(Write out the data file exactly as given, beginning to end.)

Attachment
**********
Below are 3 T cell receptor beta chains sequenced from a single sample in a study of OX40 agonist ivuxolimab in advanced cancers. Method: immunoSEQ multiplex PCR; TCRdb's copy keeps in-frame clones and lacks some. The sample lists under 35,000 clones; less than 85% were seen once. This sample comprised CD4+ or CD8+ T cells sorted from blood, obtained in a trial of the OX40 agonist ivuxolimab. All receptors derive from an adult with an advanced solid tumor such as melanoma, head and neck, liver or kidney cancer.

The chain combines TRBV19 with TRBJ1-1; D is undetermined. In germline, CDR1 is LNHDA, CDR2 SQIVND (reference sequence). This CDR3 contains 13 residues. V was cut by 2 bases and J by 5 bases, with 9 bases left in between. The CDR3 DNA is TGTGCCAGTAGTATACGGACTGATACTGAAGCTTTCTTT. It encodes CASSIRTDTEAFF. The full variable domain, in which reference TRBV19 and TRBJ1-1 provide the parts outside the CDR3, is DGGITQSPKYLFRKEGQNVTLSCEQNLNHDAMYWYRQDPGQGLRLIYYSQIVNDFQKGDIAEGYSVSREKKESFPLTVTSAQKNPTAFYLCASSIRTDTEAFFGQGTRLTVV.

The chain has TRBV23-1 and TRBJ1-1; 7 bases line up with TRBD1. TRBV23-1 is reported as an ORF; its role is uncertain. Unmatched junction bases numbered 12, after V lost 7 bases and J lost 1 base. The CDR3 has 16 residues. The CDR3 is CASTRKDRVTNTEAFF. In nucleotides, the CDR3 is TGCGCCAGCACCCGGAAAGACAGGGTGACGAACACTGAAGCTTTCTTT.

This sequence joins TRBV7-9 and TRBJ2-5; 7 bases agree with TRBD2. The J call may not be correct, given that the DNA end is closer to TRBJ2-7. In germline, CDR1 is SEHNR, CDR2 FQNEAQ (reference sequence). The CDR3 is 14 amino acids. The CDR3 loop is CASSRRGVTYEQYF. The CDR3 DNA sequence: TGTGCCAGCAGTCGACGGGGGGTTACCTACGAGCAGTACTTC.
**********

Below are 3 T cell receptor beta chains sequenced from a single sample in a study of OX40 agonist ivuxolimab in advanced cancers. Method: immunoSEQ multiplex PCR; TCRdb's copy keeps in-frame clones and lacks some. The sample lists under 35,000 clones; less than 85% were seen once. This sample comprised CD4+ or CD8+ T cells sorted from blood, obtained in a trial of the OX40 agonist ivuxolimab. All receptors derive from an adult with an advanced solid tumor such as melanoma, head and neck, liver or kidney cancer.

The chain combines TRBV19 with TRBJ1-1; D is undetermined. In germline, CDR1 is LNHDA, CDR2 SQIVND (reference sequence). This CDR3 contains 13 residues. V was cut by 2 bases and J by 5 bases, with 9 bases left in between. The CDR3 DNA is TGTGCCAGTAGTATACGGACTGATACTGAAGCTTTCTTT. It encodes CASSIRTDTEAFF. The full variable domain, in which reference TRBV19 and TRBJ1-1 provide the parts outside the CDR3, is DGGITQSPKYLFRKEGQNVTLSCEQNLNHDAMYWYRQDPGQGLRLIYYSQIVNDFQKGDIAEGYSVSREKKESFPLTVTSAQKNPTAFYLCASSIRTDTEAFFGQGTRLTVV.

The chain has TRBV23-1 and TRBJ1-1; 7 bases line up with TRBD1. TRBV23-1 is reported as an ORF; its role is uncertain. Unmatched junction bases numbered 12, after V lost 7 bases and J lost 1 base. The CDR3 has 16 residues. The CDR3 is CASTRKDRVTNTEAFF. In nucleotides, the CDR3 is TGCGCCAGCACCCGGAAAGACAGGGTGACGAACACTGAAGCTTTCTTT.

This sequence joins TRBV7-9 and TRBJ2-5; 7 bases agree with TRBD2. The J call may not be correct, given that the DNA end is closer to TRBJ2-7. In germline, CDR1 is SEHNR, CDR2 FQNEAQ (reference sequence). The CDR3 is 14 amino acids. The CDR3 loop is CASSRRGVTYEQYF. The CDR3 DNA sequence: TGTGCCAGCAGTCGACGGGGGGTTACCTACGAGCAGTACTTC.